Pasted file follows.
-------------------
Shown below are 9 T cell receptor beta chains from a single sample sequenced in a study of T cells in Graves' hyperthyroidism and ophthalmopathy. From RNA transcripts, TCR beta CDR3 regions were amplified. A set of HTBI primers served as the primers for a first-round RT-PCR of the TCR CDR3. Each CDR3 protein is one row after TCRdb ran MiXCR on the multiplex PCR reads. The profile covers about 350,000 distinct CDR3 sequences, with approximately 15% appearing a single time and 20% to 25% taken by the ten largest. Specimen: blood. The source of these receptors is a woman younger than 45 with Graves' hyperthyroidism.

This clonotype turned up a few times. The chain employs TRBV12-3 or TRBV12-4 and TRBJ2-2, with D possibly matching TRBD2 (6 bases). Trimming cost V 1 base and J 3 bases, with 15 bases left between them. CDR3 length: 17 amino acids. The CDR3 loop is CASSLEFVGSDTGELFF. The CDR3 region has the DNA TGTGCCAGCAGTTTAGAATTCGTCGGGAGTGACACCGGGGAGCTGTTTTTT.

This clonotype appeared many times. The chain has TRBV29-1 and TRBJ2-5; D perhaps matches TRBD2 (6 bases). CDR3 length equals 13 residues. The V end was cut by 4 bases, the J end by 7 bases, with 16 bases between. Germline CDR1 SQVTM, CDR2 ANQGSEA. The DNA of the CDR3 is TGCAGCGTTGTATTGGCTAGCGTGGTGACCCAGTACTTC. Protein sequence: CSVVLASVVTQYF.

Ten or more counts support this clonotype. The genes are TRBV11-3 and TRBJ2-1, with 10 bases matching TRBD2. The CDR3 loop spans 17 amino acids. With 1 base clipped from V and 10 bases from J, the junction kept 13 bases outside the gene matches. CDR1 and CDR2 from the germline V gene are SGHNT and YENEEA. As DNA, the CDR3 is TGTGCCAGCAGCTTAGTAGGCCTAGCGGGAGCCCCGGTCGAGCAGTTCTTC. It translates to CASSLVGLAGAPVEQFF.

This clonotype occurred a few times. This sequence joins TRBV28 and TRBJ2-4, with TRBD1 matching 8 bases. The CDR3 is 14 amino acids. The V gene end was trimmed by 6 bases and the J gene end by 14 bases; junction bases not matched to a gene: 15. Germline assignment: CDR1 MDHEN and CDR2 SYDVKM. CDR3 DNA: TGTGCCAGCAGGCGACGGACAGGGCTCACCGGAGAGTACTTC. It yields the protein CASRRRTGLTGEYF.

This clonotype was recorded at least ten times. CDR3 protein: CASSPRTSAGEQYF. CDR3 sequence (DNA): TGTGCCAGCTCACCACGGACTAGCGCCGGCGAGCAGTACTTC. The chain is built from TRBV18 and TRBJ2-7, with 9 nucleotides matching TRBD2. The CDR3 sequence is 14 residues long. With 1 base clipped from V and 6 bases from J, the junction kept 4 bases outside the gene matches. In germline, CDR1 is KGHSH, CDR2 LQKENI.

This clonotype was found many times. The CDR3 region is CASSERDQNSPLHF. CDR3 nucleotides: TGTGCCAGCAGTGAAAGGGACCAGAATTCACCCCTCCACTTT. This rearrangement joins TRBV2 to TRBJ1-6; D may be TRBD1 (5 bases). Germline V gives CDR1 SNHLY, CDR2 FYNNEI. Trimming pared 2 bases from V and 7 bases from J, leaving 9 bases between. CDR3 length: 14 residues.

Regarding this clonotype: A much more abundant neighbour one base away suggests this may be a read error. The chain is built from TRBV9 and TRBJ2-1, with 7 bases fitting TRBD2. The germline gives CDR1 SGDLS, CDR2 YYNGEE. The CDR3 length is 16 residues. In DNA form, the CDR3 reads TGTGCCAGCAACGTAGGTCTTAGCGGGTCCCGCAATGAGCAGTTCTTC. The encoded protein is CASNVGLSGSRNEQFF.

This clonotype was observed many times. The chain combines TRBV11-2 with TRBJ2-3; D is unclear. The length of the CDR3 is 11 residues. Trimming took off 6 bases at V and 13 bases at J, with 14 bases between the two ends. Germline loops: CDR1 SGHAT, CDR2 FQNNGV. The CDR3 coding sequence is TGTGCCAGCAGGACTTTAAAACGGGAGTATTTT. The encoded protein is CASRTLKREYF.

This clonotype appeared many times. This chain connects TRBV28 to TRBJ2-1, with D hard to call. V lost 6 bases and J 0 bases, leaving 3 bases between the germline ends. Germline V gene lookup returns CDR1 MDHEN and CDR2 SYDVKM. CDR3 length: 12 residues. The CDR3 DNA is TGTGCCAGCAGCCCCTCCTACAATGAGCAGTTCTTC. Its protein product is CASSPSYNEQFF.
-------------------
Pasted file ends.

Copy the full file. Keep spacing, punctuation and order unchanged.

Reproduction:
Shown below are 9 T cell receptor beta chains from a single sample sequenced in a study of T cells in Graves' hyperthyroidism and ophthalmopathy. From RNA transcripts, TCR beta CDR3 regions were amplified. A set of HTBI primers served as the primers for a first-round RT-PCR of the TCR CDR3. Each CDR3 protein is one row after TCRdb ran MiXCR on the multiplex PCR reads. The profile covers about 350,000 distinct CDR3 sequences, with approximately 15% appearing a single time and 20% to 25% taken by the ten largest. Specimen: blood. The source of these receptors is a woman younger than 45 with Graves' hyperthyroidism.

This clonotype turned up a few times. The chain employs TRBV12-3 or TRBV12-4 and TRBJ2-2, with D possibly matching TRBD2 (6 bases). Trimming cost V 1 base and J 3 bases, with 15 bases left between them. CDR3 length: 17 amino acids. The CDR3 loop is CASSLEFVGSDTGELFF. The CDR3 region has the DNA TGTGCCAGCAGTTTAGAATTCGTCGGGAGTGACACCGGGGAGCTGTTTTTT.

This clonotype appeared many times. The chain has TRBV29-1 and TRBJ2-5; D perhaps matches TRBD2 (6 bases). CDR3 length equals 13 residues. The V end was cut by 4 bases, the J end by 7 bases, with 16 bases between. Germline CDR1 SQVTM, CDR2 ANQGSEA. The DNA of the CDR3 is TGCAGCGTTGTATTGGCTAGCGTGGTGACCCAGTACTTC. Protein sequence: CSVVLASVVTQYF.

Ten or more counts support this clonotype. The genes are TRBV11-3 and TRBJ2-1, with 10 bases matching TRBD2. The CDR3 loop spans 17 amino acids. With 1 base clipped from V and 10 bases from J, the junction kept 13 bases outside the gene matches. CDR1 and CDR2 from the germline V gene are SGHNT and YENEEA. As DNA, the CDR3 is TGTGCCAGCAGCTTAGTAGGCCTAGCGGGAGCCCCGGTCGAGCAGTTCTTC. It translates to CASSLVGLAGAPVEQFF.

This clonotype occurred a few times. This sequence joins TRBV28 and TRBJ2-4, with TRBD1 matching 8 bases. The CDR3 is 14 amino acids. The V gene end was trimmed by 6 bases and the J gene end by 14 bases; junction bases not matched to a gene: 15. Germline assignment: CDR1 MDHEN and CDR2 SYDVKM. CDR3 DNA: TGTGCCAGCAGGCGACGGACAGGGCTCACCGGAGAGTACTTC. It yields the protein CASRRRTGLTGEYF.

This clonotype was recorded at least ten times. CDR3 protein: CASSPRTSAGEQYF. CDR3 sequence (DNA): TGTGCCAGCTCACCACGGACTAGCGCCGGCGAGCAGTACTTC. The chain is built from TRBV18 and TRBJ2-7, with 9 nucleotides matching TRBD2. The CDR3 sequence is 14 residues long. With 1 base clipped from V and 6 bases from J, the junction kept 4 bases outside the gene matches. In germline, CDR1 is KGHSH, CDR2 LQKENI.

This clonotype was found many times. The CDR3 region is CASSERDQNSPLHF. CDR3 nucleotides: TGTGCCAGCAGTGAAAGGGACCAGAATTCACCCCTCCACTTT. This rearrangement joins TRBV2 to TRBJ1-6; D may be TRBD1 (5 bases). Germline V gives CDR1 SNHLY, CDR2 FYNNEI. Trimming pared 2 bases from V and 7 bases from J, leaving 9 bases between. CDR3 length: 14 residues.

Regarding this clonotype: A much more abundant neighbour one base away suggests this may be a read error. The chain is built from TRBV9 and TRBJ2-1, with 7 bases fitting TRBD2. The germline gives CDR1 SGDLS, CDR2 YYNGEE. The CDR3 length is 16 residues. In DNA form, the CDR3 reads TGTGCCAGCAACGTAGGTCTTAGCGGGTCCCGCAATGAGCAGTTCTTC. The encoded protein is CASNVGLSGSRNEQFF.

This clonotype was observed many times. The chain combines TRBV11-2 with TRBJ2-3; D is unclear. The length of the CDR3 is 11 residues. Trimming took off 6 bases at V and 13 bases at J, with 14 bases between the two ends. Germline loops: CDR1 SGHAT, CDR2 FQNNGV. The CDR3 coding sequence is TGTGCCAGCAGGACTTTAAAACGGGAGTATTTT. The encoded protein is CASRTLKREYF.

This clonotype appeared many times. This chain connects TRBV28 to TRBJ2-1, with D hard to call. V lost 6 bases and J 0 bases, leaving 3 bases between the germline ends. Germline V gene lookup returns CDR1 MDHEN and CDR2 SYDVKM. CDR3 length: 12 residues. The CDR3 DNA is TGTGCCAGCAGCCCCTCCTACAATGAGCAGTTCTTC. Its protein product is CASSPSYNEQFF.